September 27, 2015 Ward Letter

This week’s Ward letter discusses the administration’s surprising and disturbing report that last year’s fiscal year ended on June 30 with a $5 million deficit.

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The City of Providence operates on a fiscal year that begins on July 1 and ends on June 30.  (Providence maintains this schedule because each year’s financial decisions depend significantly on decisions by the General Assembly each Spring.)  The City Council approved the budget for the July 1, 2014 – June 30, 2015 fiscal year in June, 2014, including a $3 million line item for deficit reduction.  This line item was required by State law, under which municipalities that run a deficit in any given year are required to pay off the deficit in the five following years or less.  The $3 million budgeted for last year was part of a 5-year plan to retire the deficit incurred during the “fiscal hurricane” year of 2010-11.  As last fiscal year began, the accumulated deficit was $8.7 million, and the City’s $3.2 million installment for 2014-15 was part of a plan submitted to and approved by the State’s Auditor General to retire the deficit by end of the 2016-17 fiscal year.  The deficit reduction line also was required by City Ordinance, which established a “rainy day” account to begin building reserves for future contingencies.

In May of this year, the administration suggested that it was not committed to reducing the accumulated deficit.  At that time, it issued the PFM Report, in which its consultant included tables at pages 3-4 that projected the $8.7 million deficit to remain on the City’s books through June 30, 2021, even though State law and City ordinance required that it be retired four years prior to that date.  At the time, I asked the administration in a hearing whether the PFM report’s chart was inaccurate, i.e., whether the administration acknowledged its obligation to retire the $8.7 million deficit by 2016-17.  The administration agreed that State law had this requirement, but did not agree to correct the chart in the PFM Report.  To make matters worse, the administration did not commit to appropriating $3.2 million for deficit reduction during the 2014-15 fiscal year, even though this was clearly stated in the budget.  Instead, the administration stated its plan to close the 2014-15 fiscal year with a “balanced” budget that did not include the $3.2 million budgeted for deficit reduction.  As I stated at the time, I do not believe it is accurate or useful to say a budget is “balanced” when it requires $3.2 million to fund reserves, and instead that money is used to pay for other expenses in violation of State law.  As a result, I introduced an Ordinance for the City Council to consider that would require the administration to fund the reserve account by October 1 of each fiscal year.  That Ordinance is pending before Finance Committee.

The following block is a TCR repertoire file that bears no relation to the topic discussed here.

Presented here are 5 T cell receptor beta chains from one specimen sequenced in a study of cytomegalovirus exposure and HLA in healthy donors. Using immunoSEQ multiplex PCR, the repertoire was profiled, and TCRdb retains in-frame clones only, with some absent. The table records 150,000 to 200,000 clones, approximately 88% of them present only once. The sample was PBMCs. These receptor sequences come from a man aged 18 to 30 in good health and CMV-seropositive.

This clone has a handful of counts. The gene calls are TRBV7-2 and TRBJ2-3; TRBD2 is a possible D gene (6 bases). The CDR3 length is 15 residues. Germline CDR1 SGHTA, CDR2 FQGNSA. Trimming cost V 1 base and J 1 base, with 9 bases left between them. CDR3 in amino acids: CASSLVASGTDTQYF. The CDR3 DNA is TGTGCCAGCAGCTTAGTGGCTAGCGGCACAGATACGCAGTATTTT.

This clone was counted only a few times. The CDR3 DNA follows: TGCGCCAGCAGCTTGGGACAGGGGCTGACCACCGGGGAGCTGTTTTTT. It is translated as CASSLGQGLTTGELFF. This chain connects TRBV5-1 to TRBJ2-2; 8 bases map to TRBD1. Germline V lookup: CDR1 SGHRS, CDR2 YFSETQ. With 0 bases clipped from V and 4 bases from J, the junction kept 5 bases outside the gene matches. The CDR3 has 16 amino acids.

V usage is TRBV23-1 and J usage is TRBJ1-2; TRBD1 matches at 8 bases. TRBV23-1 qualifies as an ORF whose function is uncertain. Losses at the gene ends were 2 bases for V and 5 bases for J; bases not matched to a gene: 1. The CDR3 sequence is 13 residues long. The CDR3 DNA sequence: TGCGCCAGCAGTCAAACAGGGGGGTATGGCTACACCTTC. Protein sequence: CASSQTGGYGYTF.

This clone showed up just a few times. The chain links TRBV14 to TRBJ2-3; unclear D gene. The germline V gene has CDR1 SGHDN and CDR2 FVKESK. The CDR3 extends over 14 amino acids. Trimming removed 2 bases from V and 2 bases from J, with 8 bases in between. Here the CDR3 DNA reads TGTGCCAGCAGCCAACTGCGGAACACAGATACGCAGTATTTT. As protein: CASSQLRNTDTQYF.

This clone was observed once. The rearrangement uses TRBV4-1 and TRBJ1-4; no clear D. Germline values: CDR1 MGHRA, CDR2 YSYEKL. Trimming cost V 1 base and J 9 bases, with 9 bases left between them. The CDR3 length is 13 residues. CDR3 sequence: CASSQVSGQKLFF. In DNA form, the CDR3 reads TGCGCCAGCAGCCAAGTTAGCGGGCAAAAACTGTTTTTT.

In early June, the administration projected that the fiscal year ending on June 30 would close with a modest “surplus”, if one does not include the administration’s failure to set aside $3.2 million in reserves.  On July 24, more than three weeks after the fiscal year ended, the administration reported to the State that the previous fiscal year had ended with a deficit of approximately $28,000, again putting aside the failure to fund the $3.2 million for deficit reduction.  While not a “balanced” budget even under the administration’s definition, the $28,000 was close enough to be consistent with the administration’s projection in June.